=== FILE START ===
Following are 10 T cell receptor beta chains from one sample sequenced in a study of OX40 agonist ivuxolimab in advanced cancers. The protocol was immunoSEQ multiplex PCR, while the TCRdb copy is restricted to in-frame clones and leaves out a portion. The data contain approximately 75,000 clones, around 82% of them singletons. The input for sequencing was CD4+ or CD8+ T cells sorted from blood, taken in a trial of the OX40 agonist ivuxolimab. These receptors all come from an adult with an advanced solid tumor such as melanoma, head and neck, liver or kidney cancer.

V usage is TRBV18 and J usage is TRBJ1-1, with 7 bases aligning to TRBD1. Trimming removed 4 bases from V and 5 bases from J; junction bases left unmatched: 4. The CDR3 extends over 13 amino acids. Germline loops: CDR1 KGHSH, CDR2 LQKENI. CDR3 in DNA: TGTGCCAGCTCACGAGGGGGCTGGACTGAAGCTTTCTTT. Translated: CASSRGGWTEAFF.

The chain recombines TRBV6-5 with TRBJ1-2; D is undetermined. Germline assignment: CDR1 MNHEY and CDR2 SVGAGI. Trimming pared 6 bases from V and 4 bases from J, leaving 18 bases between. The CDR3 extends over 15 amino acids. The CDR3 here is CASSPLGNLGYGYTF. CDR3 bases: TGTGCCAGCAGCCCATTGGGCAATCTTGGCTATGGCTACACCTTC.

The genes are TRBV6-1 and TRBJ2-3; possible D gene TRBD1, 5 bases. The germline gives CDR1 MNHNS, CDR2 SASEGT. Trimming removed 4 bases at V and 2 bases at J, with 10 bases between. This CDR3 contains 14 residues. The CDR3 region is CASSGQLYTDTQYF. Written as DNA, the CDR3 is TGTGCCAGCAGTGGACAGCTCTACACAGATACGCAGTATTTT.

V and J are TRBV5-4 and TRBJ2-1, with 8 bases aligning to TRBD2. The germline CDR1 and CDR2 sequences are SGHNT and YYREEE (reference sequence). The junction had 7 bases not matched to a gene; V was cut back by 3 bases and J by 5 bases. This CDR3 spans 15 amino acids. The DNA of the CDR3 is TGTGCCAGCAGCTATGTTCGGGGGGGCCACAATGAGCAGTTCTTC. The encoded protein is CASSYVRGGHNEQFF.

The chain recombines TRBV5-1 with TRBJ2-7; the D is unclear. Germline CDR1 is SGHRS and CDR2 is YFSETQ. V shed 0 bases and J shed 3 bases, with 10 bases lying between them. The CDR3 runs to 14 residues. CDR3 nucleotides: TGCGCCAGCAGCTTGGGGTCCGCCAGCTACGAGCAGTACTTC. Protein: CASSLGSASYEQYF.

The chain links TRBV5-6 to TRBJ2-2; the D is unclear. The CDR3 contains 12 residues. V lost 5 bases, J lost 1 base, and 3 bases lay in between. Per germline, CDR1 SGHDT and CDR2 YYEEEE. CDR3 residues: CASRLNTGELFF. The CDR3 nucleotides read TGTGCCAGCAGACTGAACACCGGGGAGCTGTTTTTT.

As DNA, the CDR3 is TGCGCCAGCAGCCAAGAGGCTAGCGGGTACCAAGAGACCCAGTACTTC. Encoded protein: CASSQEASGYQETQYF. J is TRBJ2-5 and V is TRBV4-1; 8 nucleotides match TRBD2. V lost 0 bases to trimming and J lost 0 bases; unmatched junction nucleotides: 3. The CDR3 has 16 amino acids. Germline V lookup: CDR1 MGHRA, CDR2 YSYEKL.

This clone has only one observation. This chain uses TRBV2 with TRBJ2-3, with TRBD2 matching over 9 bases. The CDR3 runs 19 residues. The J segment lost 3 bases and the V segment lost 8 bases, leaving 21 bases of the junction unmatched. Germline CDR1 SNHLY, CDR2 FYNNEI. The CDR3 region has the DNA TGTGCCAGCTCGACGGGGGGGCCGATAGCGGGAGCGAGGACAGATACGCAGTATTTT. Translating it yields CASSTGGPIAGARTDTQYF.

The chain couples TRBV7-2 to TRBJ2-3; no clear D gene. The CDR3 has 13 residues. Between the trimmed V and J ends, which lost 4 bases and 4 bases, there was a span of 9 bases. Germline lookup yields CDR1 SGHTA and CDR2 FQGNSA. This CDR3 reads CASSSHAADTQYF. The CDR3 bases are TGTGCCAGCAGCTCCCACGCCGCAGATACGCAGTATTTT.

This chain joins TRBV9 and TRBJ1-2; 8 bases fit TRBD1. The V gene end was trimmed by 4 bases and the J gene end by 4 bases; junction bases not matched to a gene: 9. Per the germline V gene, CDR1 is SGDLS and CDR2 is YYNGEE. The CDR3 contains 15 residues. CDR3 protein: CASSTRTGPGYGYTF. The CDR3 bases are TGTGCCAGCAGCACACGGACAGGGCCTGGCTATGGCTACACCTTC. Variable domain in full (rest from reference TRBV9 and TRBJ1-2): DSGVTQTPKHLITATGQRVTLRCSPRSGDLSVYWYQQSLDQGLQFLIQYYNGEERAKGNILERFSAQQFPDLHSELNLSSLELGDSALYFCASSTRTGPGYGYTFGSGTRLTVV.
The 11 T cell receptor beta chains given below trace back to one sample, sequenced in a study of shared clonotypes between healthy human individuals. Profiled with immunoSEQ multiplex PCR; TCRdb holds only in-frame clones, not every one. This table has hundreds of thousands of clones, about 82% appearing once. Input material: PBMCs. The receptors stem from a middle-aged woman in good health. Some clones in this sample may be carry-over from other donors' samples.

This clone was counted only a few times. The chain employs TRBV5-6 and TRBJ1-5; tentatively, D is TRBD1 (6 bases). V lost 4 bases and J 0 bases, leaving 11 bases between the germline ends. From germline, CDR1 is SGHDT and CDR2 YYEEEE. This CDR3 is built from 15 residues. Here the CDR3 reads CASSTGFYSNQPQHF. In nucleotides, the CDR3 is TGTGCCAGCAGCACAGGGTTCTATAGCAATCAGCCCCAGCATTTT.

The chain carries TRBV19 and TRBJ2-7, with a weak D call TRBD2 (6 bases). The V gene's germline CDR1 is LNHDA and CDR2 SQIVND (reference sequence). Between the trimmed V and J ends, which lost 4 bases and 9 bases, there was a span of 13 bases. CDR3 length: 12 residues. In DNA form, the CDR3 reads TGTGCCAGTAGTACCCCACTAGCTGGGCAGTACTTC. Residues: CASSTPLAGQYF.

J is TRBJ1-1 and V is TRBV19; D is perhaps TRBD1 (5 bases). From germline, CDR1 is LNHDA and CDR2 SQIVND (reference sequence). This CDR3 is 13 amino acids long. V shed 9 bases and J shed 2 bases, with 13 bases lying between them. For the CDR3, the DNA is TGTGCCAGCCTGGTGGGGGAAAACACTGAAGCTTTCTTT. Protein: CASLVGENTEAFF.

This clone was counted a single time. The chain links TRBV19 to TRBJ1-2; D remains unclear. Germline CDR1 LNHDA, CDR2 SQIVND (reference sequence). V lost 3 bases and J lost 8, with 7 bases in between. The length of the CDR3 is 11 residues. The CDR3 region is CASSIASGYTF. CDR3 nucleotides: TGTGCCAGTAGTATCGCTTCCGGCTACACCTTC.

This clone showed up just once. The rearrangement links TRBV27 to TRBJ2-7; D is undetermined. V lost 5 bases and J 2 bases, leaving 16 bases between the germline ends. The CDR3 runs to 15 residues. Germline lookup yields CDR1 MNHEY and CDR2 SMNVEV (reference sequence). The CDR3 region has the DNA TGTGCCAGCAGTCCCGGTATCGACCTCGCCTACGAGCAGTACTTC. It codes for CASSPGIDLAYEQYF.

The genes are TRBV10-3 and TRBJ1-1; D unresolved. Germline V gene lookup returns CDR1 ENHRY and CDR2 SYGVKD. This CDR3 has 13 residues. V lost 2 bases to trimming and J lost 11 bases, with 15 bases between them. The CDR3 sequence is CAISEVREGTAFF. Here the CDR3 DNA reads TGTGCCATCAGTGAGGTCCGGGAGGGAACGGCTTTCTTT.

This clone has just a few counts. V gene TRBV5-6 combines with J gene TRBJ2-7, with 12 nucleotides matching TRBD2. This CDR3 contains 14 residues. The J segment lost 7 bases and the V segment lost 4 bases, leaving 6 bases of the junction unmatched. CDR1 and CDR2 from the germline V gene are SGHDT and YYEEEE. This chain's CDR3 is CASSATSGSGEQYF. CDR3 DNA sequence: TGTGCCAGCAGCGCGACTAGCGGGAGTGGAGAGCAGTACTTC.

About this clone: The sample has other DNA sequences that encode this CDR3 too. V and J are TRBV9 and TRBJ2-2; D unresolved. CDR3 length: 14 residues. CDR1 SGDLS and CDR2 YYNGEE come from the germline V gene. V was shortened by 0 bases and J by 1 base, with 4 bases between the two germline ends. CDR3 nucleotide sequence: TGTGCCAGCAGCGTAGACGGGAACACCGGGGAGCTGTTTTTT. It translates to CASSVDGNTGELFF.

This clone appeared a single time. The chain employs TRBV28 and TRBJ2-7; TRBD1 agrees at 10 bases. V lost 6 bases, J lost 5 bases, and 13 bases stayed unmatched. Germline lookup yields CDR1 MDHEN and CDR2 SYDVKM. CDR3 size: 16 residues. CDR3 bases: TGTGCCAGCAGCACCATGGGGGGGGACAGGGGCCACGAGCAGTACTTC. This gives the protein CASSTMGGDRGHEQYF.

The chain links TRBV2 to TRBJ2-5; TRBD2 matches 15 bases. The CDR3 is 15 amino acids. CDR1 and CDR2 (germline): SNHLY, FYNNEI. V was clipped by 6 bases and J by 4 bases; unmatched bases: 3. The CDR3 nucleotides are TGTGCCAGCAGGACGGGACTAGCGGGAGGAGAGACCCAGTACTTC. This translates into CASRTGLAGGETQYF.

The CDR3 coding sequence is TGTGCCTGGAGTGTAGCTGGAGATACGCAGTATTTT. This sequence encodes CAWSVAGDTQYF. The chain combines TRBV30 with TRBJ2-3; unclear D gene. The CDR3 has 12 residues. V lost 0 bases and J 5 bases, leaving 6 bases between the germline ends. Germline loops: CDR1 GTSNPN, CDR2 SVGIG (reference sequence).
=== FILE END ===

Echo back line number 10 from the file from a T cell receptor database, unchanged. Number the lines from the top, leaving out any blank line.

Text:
The chain couples TRBV7-2 to TRBJ2-3; no clear D gene. The CDR3 has 13 residues. Between the trimmed V and J ends, which lost 4 bases and 4 bases, there was a span of 9 bases. Germline lookup yields CDR1 SGHTA and CDR2 FQGNSA. This CDR3 reads CASSSHAADTQYF. The CDR3 bases are TGTGCCAGCAGCTCCCACGCCGCAGATACGCAGTATTTT.